Should India’s Mars Orbiter provide a positive result, it would revitalise the search for the gas on the Red Planet
At the beginning of next month, India’s first spacecraft for the exploration of another planet, the Mars Orbiter Mission, will blast off from Sriharikota aboard the Polar Satellite Launch Vehicle (PSLV).
The spacecraft will escape Earth’s clutches and head for Mars. After travelling 400 million kilometres, it will near its destination in September next year. The probe must then fire an onboard engine to put it into orbit around that planet. A key challenge that the Indian Space Research Organisation (ISRO) faces is in making sure that this engine operates as planned after remaining idle for so many months in the icy coldness of space.
If all goes well, the spacecraft will be in an elliptical orbit that takes it to within 400 km of Mars and then sends it swinging out to 80,000 km away. The five instruments it carries can then be switched on.
One such instrument is a sensor specifically tuned to detect methane, a gas that on Earth is largely produced by living organisms, such as bacteria in the stomachs of cows and other hoofed animals.
About 10 years ago, various research groups began to report finding methane in Mars’ atmosphere using ground-based telescopes and data from two orbiting probes. Considerable excitement and speculation about Martian microbes inevitably ensued. However, as on Earth, methane can also be generated by geochemical processes in which hot rocks interact with water and carbon dioxide.
The telescope observations suggested that plumes of the gas were released on Mars only occasionally from certain locations. A big plume was seen in March 2003 by a team of scientists led by Michael J. Mumma of the NASA Goddard Space Flight Center in the U.S. That plume was estimated to contain about 19,000 tonnes of methane. But by January 2006, the total amount of methane in the Martian atmosphere was only half that amount, suggesting that it was being destroyed rapidly in some fashion. If action by sunlight was the only factor breaking it down, the gas ought to have a lifetime of about 300 years or more.
However, scientists like Kevin Zahnle of the NASA Ames Research Center in the U.S. have been deeply sceptical about the existence of methane on the Red Planet. Dr. Zahnle has questioned the methodology used to detect methane in measurements made with telescopes and satellites. In a paper titled “Is there methane on Mars?” he and two colleagues also argued that variable levels of methane on that planet were physically and chemically implausible. “For methane to vary on short timescales, much else that we thought we knew about atmospheric chemistry and the Martian atmosphere would have to be badly wrong.”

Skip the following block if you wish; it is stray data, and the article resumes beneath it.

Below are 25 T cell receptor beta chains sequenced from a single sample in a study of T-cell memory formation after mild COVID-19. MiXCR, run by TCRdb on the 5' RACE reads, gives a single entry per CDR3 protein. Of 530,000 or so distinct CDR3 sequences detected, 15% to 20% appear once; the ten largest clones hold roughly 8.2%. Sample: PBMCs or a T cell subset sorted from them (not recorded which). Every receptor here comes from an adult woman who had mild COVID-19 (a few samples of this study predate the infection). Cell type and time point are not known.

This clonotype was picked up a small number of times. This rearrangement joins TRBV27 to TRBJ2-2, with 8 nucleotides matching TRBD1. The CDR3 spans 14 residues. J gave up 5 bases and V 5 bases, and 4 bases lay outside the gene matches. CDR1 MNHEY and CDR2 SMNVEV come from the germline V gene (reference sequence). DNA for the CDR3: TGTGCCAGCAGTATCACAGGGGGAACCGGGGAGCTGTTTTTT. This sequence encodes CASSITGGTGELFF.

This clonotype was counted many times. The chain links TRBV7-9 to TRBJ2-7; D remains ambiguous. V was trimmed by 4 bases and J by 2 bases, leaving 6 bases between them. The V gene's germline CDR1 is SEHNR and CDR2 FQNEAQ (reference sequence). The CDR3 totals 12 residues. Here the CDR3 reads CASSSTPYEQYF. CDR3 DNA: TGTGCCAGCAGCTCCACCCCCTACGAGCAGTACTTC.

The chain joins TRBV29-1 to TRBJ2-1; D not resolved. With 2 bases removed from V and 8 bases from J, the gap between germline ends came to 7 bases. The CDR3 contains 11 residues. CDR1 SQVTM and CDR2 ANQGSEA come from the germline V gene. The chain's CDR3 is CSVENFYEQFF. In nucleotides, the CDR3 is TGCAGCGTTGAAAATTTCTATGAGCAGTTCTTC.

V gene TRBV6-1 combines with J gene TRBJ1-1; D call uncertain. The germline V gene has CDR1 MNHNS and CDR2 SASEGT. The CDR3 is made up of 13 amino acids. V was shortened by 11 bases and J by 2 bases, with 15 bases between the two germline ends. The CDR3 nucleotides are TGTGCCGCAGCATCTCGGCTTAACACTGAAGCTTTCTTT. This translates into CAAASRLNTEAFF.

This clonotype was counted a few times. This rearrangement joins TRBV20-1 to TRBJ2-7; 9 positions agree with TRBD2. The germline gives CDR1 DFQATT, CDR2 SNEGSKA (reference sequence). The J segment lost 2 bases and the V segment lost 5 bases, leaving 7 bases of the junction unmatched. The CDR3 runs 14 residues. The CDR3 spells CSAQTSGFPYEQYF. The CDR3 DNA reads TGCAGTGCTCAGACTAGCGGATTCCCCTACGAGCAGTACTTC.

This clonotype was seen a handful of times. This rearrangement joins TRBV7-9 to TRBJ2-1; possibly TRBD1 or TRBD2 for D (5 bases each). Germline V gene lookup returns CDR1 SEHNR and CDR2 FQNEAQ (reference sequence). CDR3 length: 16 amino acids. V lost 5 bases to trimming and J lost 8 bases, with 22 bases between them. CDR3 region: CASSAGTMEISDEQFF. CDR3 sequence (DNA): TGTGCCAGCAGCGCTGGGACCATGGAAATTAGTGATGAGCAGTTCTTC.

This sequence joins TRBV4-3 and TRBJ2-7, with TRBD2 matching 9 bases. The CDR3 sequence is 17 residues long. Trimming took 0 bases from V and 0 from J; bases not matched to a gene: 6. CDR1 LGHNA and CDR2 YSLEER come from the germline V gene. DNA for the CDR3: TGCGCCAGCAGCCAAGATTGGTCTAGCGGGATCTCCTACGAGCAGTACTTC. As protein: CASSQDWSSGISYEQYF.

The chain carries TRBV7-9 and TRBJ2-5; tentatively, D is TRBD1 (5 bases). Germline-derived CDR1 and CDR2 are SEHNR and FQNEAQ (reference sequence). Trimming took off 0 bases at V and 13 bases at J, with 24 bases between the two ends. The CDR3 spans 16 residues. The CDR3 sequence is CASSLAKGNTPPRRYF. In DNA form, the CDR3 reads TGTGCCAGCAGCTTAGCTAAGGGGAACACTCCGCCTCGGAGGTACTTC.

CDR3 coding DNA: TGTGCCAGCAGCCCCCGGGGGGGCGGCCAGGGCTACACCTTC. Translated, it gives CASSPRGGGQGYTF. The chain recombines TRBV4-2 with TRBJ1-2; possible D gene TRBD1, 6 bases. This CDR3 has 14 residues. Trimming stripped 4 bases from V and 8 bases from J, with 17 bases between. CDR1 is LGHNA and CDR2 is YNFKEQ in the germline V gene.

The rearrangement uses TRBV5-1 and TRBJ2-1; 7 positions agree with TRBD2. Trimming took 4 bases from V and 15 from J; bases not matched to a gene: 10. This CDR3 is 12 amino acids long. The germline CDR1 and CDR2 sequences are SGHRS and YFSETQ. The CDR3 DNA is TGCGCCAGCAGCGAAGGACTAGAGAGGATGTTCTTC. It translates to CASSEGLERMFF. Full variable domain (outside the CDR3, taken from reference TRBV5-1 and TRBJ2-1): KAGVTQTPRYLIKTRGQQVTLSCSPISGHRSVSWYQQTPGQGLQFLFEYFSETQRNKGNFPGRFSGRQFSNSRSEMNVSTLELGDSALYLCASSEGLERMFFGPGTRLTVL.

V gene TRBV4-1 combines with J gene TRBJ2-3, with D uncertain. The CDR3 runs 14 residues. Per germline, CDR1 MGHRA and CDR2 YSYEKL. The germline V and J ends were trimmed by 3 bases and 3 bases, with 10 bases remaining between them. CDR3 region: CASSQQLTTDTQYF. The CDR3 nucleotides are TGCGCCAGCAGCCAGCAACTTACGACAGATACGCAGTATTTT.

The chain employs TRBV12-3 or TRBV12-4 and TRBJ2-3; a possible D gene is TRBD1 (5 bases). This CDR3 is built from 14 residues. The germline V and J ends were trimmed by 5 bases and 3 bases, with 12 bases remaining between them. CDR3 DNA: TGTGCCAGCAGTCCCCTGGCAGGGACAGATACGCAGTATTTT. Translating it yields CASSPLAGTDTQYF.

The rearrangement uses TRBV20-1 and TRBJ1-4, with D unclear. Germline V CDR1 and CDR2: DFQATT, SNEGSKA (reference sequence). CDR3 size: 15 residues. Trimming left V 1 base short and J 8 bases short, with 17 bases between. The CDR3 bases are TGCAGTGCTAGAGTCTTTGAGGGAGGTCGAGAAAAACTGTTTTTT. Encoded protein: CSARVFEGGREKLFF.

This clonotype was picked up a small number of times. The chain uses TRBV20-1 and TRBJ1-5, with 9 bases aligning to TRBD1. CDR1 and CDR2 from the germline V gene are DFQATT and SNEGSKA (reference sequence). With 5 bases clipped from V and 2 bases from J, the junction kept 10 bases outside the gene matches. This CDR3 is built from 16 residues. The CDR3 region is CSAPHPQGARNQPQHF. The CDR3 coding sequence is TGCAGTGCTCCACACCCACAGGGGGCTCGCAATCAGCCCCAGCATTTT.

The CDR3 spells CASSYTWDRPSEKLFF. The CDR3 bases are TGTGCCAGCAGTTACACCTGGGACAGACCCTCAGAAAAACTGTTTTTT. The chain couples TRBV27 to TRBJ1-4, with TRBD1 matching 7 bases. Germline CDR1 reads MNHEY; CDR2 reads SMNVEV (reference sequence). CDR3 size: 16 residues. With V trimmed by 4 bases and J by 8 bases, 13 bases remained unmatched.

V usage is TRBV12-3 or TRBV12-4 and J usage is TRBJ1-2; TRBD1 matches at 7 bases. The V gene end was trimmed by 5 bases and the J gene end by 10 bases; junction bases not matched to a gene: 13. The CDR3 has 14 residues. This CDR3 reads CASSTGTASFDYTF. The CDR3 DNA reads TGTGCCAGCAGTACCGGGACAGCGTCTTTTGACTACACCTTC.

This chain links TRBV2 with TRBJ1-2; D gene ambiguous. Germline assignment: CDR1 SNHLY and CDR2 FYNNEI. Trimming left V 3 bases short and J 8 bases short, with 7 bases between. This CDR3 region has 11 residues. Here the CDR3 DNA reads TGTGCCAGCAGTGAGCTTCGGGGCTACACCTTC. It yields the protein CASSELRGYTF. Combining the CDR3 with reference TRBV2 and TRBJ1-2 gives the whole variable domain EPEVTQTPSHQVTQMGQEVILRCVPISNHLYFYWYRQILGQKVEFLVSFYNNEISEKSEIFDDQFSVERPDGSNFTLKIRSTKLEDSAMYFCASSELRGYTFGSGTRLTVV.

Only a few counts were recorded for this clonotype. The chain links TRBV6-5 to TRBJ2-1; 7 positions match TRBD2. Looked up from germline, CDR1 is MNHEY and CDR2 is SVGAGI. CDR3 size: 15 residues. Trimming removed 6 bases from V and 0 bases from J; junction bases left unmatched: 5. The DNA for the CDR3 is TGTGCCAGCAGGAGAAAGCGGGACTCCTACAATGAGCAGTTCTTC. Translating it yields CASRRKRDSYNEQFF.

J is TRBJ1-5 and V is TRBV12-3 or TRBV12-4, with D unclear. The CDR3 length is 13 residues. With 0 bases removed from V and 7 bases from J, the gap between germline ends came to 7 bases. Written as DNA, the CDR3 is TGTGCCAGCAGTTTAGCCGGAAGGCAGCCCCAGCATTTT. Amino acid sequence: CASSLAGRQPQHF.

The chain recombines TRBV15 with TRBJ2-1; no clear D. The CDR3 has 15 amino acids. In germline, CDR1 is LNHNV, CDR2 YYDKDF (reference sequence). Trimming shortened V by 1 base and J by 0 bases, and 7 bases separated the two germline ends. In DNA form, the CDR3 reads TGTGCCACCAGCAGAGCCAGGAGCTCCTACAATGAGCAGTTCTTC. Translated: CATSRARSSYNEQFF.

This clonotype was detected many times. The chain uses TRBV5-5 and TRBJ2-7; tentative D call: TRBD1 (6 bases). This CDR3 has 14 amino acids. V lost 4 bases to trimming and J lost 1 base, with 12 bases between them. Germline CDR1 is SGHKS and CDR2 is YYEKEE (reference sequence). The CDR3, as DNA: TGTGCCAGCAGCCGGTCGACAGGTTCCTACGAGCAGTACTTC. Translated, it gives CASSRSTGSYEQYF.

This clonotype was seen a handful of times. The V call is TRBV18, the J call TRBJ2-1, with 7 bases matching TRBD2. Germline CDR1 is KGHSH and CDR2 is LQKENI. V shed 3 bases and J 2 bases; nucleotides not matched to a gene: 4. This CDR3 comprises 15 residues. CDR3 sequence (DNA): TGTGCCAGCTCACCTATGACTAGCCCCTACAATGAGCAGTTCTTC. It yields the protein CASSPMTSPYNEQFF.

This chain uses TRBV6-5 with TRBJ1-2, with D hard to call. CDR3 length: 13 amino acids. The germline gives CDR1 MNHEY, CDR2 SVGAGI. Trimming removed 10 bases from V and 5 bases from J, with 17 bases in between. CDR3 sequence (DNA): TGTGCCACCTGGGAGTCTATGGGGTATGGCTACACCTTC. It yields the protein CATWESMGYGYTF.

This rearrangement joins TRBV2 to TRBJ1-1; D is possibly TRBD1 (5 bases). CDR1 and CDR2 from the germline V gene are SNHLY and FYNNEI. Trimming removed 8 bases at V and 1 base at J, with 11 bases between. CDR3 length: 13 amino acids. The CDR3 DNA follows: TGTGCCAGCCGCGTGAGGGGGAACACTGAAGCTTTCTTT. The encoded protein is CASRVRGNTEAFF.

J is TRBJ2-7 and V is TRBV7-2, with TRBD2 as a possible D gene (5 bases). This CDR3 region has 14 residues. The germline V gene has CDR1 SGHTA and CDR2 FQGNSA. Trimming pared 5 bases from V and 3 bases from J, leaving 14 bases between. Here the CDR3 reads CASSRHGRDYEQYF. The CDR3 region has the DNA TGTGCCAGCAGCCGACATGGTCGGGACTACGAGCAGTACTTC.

Such doubts appeared justified when results from tests carried out by America’s ‘Curiosity rover,’ which came down safely in the Gale Crater on Mars last August, were published in the journal Science recently. Methane was not detected in six samples of the Martian atmosphere analysed by a sensitive instrument aboard the rover. The upper limit for methane in the atmosphere was put at 1.3 parts per billion by volume, which was far below levels estimated by satellite and telescope observations.
But Dr. Mumma remains undaunted. He had full confidence in the measurements that his group had published, he told this correspondent. Other scientists using different instruments had claimed detection of methane as well. “The Curiosity does not refute those earlier measurements if you accept a short lifetime for methane on Mars.”
The rover was not in a location where methane release might be expected to happen, he said.
Besides, methane may not be uniformly mixed in the Martian atmosphere, he pointed out. The gas is much lighter than the carbon dioxide that formed the bulk of the planet’s atmosphere. So, when methane is released, it might rise up and only mix higher up in the atmosphere. That could explain why methane was not detected by the rover while being seen in satellite and telescope observations. However, till this idea was fully evaluated in further studies, it must be regarded as highly speculative, he cautioned in a subsequent email.
“We don’t really understand enough about Mars yet to really know what is going on and this is why I think the Indian mission is so important,” Dr. Mumma said. The Indian spacecraft would be able to search for methane all over the planet, which the Curiosity rover cannot do.
Dr. Zahnle disagreed. “The search for methane on Mars is not likely to succeed,” he said in a brief email.
The Indian Mars orbiter’s methane sensor may be able to detect the gas only if its concentration was more than about 10 parts per billion, according to one scientist involved in planning the mission. However, by repeated imaging, it was possible that even lower levels of methane could be found.
If methane is uniformly mixed and the Martian atmosphere contains only negligible amounts of it as indicated by the Curiosity rover’s measurements, then the Indian sensor would probably draw a blank. On the other hand, if the sort of sporadic eruptions of methane seen in telescope observations were to occur while the Indian satellite is circling the planet, the sensor could pick up signals from the plume and enhanced levels of the gas in the atmosphere.
Should the Indian probe provide a positive result, it would revitalise the quest for Martian methane. The next attempt to find and map methane will be made with Europe’s ExoMars mission that is scheduled for 2016.